It was still dark when my phone started shrieking and blinking. 5:30am. Time to wake up! This was even earlier than a work day, when we would routinely rise between 6 and 6:30; our eyes were bleary, and our heads pounded… but today was a day we had been curious about all week, a kind of mystery reward at the end of another 6 days of toil.
Today, we were going to go to Veega Land.
Shibu had told me about it months before, and I listened in disbelief. An amusement park? In Kerala? My imagination romped back in time to a week-long school camp of my childhood, where a ‘rollercoaster’ had been built on a hillside; when we paddled our canoes over to the portion of track that weaved over the lake, we found them brown and flaking with rust, cracks the size of crevices eroded into the steel. This, surely, would be the best Kerala could offer. The Veega Land of my imagination was even less impressive than Rainbow’s End, New Zealand’s own rickety old amusement park. And yet, Shibu’s face grew increasingly animated the more he spoke of it.
Eventually, we agreed to go on a day trip there with his family, and the big day had arrived. The idea of getting up before dawn to travel for six hours by train and car – a journey we would have to repeat again that night – for little more than a few rides and waterslides stood at plain odds with our Western sensibilities. Nevertheless, we went with it. Often, you just have to in India. Viewing any endeavour in terms of its convenience will only leave you frustrated.
Having linked up with Shibu, his wife Sharmi, his two young daughters, his brother- and sister-in-law Amzar and Manju and their two children, we flew along the Southern Railway to Ernakulam, closest station to Veega Land and home to Shibu’s wife’s uncle and auntie on her mother’s side. In Kerala, no trip should be undertaken without scheduling appointments with any and all relatives in the area. They piled us full of idiyappam, egg curry and black tea and sent us on in their Qualis, taking Shibu’s too-young kids for the day in exchange for their teenaged son. It was a bit like a transaction, equally driven by love and obligation.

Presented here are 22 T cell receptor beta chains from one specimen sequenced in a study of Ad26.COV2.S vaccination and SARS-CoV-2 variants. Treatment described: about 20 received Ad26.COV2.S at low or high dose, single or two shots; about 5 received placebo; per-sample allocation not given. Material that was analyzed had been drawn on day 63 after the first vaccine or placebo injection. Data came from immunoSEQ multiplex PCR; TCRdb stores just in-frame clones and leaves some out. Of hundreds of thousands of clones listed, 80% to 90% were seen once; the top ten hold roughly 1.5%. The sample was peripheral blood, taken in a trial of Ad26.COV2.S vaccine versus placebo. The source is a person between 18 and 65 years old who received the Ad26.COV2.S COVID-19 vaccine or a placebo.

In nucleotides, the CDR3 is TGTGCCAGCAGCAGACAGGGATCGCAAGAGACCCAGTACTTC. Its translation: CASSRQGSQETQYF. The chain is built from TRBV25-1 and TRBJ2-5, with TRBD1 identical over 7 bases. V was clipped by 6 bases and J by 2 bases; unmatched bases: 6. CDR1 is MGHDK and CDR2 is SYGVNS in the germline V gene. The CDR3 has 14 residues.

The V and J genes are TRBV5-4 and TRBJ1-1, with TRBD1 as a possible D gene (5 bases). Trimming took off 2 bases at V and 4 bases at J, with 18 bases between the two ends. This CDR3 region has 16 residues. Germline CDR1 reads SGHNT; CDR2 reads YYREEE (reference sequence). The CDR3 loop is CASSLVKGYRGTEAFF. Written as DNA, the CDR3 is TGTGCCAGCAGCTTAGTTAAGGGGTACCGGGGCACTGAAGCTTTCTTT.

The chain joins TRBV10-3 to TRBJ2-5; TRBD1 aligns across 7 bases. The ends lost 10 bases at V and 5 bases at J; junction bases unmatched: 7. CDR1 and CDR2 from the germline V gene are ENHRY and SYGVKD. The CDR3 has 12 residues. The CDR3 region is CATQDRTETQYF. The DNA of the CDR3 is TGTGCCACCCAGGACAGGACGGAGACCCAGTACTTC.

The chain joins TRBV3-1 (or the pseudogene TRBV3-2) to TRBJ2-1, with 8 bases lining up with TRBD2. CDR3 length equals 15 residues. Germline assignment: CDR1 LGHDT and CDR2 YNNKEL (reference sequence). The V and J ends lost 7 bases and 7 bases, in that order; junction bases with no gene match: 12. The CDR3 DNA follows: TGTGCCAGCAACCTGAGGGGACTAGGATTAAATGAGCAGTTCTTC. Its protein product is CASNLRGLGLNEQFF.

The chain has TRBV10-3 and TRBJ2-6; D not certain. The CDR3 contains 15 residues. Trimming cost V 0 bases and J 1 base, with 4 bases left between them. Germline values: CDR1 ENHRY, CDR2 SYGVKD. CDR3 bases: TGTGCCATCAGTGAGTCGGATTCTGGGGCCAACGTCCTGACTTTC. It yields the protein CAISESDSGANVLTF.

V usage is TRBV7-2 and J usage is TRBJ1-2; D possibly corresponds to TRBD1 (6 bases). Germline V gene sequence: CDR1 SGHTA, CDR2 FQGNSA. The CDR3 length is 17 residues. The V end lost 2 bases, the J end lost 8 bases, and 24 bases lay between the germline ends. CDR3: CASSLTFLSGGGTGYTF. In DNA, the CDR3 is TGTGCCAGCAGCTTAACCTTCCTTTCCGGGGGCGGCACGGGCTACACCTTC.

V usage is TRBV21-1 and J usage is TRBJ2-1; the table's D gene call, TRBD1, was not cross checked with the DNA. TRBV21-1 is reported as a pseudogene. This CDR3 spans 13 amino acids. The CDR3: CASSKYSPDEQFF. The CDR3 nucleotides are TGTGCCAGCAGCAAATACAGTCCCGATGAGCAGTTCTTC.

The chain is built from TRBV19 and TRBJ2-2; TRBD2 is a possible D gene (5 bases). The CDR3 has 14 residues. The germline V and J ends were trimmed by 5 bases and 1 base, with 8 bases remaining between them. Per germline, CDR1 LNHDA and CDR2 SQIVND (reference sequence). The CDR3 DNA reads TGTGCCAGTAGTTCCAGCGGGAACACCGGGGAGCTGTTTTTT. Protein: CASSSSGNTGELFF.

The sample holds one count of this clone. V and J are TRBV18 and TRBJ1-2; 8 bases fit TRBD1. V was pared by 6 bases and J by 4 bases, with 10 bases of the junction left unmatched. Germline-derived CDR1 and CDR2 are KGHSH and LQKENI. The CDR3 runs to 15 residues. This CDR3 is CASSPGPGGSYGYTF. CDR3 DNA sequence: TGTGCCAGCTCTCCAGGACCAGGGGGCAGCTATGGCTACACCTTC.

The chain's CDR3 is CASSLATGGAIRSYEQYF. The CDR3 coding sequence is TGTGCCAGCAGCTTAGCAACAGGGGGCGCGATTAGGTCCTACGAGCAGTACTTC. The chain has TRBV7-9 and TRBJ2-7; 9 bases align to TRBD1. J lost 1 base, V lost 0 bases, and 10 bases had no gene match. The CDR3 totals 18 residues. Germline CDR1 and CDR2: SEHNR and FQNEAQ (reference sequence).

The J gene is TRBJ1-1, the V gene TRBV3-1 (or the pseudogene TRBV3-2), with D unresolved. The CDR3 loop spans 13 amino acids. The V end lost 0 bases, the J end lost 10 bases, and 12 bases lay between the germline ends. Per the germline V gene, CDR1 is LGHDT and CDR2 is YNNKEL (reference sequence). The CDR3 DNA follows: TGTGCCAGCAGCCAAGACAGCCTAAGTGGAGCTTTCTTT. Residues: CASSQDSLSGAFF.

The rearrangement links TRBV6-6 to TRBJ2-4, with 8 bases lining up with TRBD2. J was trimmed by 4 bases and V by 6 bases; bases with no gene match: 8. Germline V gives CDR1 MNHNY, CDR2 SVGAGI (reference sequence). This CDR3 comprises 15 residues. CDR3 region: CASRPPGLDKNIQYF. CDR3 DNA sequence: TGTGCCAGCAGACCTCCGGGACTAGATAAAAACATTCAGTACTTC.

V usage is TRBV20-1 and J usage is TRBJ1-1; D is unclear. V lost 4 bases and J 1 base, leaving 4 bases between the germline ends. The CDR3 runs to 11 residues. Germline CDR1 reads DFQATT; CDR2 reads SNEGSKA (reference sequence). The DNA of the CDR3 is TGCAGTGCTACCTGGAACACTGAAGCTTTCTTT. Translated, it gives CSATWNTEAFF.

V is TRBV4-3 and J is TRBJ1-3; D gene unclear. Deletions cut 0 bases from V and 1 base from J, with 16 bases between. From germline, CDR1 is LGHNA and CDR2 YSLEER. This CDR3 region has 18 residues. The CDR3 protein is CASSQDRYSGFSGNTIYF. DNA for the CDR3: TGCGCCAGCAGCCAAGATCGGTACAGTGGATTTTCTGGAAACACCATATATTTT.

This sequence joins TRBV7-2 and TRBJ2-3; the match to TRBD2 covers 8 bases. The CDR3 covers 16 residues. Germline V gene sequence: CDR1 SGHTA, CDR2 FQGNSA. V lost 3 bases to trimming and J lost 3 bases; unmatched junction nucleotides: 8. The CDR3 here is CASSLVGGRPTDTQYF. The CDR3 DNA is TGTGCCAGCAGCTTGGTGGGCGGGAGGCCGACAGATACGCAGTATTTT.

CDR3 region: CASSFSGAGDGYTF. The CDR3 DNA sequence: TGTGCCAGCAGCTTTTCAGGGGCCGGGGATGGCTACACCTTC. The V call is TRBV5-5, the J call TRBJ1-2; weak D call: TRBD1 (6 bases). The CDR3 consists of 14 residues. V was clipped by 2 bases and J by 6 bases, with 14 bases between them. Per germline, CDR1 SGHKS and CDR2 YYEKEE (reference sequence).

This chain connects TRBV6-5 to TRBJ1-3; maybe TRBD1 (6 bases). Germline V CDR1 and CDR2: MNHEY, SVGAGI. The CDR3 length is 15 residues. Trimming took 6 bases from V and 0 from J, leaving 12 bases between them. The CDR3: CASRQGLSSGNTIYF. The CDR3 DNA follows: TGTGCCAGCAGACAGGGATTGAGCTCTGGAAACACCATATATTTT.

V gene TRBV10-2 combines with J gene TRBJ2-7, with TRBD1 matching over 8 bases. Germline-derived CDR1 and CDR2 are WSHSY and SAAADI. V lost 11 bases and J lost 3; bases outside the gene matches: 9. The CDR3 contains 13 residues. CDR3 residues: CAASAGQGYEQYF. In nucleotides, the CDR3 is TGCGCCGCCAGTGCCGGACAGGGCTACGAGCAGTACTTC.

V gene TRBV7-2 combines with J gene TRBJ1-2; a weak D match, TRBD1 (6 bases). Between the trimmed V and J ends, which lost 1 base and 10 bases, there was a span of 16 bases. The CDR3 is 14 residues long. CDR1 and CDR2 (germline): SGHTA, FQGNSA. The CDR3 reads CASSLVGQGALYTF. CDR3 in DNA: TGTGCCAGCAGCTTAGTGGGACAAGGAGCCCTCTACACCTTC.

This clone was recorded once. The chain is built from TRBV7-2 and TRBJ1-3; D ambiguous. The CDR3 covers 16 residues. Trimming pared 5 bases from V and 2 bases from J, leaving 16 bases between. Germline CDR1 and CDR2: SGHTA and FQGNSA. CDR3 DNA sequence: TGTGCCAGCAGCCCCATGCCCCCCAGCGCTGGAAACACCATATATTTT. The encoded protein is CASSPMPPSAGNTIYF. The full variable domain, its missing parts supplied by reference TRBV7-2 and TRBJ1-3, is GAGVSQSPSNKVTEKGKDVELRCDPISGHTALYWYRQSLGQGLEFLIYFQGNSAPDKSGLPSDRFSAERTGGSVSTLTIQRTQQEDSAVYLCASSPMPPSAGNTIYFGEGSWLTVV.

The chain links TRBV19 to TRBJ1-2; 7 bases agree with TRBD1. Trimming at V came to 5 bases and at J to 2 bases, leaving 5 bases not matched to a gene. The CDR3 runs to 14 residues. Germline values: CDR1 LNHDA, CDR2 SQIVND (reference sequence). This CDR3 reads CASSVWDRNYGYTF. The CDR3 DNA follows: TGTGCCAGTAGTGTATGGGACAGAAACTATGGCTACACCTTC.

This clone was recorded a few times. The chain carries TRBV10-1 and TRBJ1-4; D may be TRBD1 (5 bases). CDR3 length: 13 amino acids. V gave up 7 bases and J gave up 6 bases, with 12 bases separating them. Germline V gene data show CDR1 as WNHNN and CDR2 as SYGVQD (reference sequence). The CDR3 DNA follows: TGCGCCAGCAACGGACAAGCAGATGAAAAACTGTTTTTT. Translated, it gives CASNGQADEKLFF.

It was after midday by the time we reached Veega Land, already weary and starting to bicker with one another, but the sight of the gates changed all that. This was no ramshackle operation. This wasn’t even Rainbow’s End. Its modern façade more closely resembled the theme parks I’d visited in Tokyo with their neat paving stones and turnstiles. As we entered and looked around, we could have been just about anywhere in the world – well, if it weren’t for the fact that all other patrons in the vicinity were staring openly at this young madama and saip.
We began with a relatively tame haunted house ride, and followed it with a quick jaunt around a simple circular track, laughing and taking pictures of the others in the group. What followed, however, would shake me to my core. It was called the Twin Flip Monster:
“This is a ride that has two robotic arms that reach to a height of 10 meters. At the end of each arm are three capsules like the blades of a fan. As you go spinning and swirling the robotic arms keep moving up and down giving you the feeling of being caught in a whirlwind. Not recommended for heart patients and people with high BP.”
Add to that last sentence ‘tall saips prone to dizzy spells”. Almost two years later, I can still remember the violence in the way it threw me up and down, side to side, rattling my brain in my skull. I staggered off towards a nearby bench, green-faced and barely able to sit down. The teenaged cousin we’d picked up in Ernakulam, who had ridden the Monster alongside me, looked as though he’d just stepped out of an air-conditioned limousine and onto a red carpet. His unaffected swagger remained exactly as it had before the nightmare had begun. I felt even worse.
All the others in our group showed genuine concern, and with their supportive words and arms around the shoulder I was able to regather myself enough to stand and wander slowly on. But I was still dazed, and a little confused. I had no idea at the time but ‘India’s No. 1 Amusement Park’ held many more surprises in store, some even less savoury than the Twin Flip Monster…
(To be continued.)
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